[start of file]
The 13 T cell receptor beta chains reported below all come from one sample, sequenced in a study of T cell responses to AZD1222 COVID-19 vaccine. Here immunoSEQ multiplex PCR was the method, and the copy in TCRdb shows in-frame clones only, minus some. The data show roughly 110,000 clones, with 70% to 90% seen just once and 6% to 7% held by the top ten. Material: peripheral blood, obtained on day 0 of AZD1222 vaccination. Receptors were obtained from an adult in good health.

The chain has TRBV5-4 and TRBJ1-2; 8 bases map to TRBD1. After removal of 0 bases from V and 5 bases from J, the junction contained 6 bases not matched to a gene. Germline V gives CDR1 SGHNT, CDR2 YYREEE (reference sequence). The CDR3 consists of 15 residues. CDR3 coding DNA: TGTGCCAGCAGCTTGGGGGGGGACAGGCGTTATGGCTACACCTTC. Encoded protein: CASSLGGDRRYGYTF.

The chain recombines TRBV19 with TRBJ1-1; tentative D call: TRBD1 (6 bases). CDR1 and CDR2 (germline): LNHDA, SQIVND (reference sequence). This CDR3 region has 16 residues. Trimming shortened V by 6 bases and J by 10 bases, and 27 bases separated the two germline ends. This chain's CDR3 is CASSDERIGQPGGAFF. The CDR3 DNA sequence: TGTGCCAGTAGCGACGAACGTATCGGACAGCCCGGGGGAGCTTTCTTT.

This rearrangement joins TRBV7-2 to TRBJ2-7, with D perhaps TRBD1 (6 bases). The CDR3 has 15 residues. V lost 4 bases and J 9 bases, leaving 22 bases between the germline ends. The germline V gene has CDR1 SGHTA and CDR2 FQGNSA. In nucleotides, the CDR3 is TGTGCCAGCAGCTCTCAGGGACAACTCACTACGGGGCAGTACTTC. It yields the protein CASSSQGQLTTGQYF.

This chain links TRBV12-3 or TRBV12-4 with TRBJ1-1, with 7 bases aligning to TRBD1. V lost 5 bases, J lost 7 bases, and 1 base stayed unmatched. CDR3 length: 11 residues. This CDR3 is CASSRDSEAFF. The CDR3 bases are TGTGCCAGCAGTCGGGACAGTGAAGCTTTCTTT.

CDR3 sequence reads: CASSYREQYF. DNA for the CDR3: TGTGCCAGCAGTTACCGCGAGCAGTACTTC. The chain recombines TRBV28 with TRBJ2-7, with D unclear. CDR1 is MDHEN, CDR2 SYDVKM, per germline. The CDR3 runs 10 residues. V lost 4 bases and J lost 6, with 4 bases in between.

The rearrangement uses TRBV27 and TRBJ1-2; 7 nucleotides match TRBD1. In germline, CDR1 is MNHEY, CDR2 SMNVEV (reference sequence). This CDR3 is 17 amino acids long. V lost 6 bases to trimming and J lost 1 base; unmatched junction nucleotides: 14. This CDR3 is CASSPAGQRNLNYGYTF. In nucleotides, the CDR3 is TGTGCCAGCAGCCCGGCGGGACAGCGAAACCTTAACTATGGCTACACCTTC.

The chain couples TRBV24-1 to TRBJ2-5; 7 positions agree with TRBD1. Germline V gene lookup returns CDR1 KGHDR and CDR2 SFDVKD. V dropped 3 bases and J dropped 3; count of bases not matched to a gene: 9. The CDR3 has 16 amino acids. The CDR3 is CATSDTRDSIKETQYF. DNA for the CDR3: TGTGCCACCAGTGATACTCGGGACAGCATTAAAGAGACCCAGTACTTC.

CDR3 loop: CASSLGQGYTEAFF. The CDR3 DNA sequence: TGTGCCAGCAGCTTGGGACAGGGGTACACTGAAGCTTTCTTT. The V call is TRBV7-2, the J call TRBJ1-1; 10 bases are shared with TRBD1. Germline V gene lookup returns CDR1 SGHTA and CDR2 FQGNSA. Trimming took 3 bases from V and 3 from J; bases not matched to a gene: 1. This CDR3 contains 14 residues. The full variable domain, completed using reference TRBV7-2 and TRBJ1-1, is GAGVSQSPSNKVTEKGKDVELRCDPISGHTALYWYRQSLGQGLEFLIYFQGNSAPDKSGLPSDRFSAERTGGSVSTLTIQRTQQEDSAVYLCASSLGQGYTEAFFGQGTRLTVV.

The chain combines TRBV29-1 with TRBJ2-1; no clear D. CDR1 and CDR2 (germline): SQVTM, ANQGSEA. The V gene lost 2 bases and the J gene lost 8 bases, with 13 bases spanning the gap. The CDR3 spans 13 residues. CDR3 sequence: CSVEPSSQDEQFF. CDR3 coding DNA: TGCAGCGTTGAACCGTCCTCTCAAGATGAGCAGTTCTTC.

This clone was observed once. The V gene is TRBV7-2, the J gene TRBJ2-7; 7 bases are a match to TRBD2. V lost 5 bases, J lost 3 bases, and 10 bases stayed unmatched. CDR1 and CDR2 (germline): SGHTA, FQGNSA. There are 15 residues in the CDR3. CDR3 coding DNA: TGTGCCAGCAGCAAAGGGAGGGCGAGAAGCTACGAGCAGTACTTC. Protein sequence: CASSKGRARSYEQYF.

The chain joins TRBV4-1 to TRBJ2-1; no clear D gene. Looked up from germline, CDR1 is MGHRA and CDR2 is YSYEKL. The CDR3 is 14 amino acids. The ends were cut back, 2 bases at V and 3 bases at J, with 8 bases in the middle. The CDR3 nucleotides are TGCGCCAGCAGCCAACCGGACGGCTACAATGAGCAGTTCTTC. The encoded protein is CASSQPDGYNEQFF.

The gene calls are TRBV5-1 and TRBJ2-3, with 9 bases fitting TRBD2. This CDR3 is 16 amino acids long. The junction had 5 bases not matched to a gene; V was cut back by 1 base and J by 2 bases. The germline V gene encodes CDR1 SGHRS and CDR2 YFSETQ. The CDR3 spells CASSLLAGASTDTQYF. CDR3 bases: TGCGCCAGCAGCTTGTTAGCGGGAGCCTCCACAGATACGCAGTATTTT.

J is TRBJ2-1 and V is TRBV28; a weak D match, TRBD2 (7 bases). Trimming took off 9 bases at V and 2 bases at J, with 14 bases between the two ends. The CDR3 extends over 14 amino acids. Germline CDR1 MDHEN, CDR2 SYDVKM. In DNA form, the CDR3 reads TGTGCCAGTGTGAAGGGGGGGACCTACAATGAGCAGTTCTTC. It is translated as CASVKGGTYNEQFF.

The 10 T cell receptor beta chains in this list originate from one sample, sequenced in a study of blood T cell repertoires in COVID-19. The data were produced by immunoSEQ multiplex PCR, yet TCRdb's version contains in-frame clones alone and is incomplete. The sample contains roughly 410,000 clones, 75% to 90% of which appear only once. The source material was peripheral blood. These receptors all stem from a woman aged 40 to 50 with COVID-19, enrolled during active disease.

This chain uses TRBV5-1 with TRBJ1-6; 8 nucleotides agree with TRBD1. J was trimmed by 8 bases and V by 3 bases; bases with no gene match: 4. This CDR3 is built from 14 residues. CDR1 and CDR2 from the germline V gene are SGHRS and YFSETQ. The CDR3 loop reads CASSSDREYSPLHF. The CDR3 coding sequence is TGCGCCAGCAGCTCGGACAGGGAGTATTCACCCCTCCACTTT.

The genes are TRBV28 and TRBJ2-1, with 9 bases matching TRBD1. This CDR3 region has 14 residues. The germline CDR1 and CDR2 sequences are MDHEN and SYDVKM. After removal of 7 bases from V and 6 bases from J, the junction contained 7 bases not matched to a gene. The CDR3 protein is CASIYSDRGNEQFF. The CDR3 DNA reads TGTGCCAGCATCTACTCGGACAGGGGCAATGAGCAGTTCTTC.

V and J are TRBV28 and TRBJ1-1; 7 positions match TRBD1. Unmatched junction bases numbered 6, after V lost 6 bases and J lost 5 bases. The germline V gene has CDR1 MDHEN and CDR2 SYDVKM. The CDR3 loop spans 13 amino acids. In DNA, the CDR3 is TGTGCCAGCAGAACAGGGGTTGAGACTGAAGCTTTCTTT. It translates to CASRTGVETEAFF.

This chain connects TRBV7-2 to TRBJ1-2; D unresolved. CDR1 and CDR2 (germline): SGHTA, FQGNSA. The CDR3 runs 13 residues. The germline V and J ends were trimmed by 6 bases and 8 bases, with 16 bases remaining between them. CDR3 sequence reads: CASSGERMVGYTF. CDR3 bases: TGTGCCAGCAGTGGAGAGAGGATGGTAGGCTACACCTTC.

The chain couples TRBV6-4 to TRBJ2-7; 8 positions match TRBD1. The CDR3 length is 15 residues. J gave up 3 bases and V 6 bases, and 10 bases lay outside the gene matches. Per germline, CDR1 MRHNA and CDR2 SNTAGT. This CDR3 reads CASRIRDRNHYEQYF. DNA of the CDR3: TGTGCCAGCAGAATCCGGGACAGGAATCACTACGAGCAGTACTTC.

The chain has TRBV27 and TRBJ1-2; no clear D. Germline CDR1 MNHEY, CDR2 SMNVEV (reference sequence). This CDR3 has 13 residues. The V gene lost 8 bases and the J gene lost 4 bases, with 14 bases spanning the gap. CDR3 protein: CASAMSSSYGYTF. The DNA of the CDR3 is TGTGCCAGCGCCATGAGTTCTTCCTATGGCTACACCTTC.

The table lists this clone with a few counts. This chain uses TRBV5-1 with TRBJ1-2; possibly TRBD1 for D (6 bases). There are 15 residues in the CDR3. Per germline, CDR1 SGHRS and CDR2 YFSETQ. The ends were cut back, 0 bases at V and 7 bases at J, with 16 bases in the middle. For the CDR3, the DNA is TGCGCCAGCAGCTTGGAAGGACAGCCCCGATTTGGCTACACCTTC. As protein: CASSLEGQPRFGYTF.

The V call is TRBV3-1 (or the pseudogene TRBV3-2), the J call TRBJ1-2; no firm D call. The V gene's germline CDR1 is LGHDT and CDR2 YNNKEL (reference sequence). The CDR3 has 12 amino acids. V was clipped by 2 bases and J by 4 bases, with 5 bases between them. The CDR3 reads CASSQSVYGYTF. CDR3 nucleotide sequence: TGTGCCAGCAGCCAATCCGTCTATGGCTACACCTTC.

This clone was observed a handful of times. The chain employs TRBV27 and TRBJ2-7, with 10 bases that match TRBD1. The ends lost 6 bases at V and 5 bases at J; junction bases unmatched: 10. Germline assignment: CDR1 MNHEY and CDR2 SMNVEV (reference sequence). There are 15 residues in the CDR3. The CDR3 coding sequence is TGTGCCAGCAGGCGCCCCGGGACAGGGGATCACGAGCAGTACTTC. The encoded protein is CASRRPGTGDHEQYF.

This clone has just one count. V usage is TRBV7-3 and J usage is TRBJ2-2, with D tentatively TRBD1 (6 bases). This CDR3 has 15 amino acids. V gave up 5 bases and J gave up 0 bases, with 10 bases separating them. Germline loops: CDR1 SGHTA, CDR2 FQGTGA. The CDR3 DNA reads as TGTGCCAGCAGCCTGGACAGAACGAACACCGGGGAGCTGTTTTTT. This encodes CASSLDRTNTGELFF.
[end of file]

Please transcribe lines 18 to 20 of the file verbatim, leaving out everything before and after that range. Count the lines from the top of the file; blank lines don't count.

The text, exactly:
V and J are TRBV28 and TRBJ1-1; 7 positions match TRBD1. Unmatched junction bases numbered 6, after V lost 6 bases and J lost 5 bases. The germline V gene has CDR1 MDHEN and CDR2 SYDVKM. The CDR3 loop spans 13 amino acids. In DNA, the CDR3 is TGTGCCAGCAGAACAGGGGTTGAGACTGAAGCTTTCTTT. It translates to CASRTGVETEAFF.

This chain connects TRBV7-2 to TRBJ1-2; D unresolved. CDR1 and CDR2 (germline): SGHTA, FQGNSA. The CDR3 runs 13 residues. The germline V and J ends were trimmed by 6 bases and 8 bases, with 16 bases remaining between them. CDR3 sequence reads: CASSGERMVGYTF. CDR3 bases: TGTGCCAGCAGTGGAGAGAGGATGGTAGGCTACACCTTC.

The chain couples TRBV6-4 to TRBJ2-7; 8 positions match TRBD1. The CDR3 length is 15 residues. J gave up 3 bases and V 6 bases, and 10 bases lay outside the gene matches. Per germline, CDR1 MRHNA and CDR2 SNTAGT. This CDR3 reads CASRIRDRNHYEQYF. DNA of the CDR3: TGTGCCAGCAGAATCCGGGACAGGAATCACTACGAGCAGTACTTC.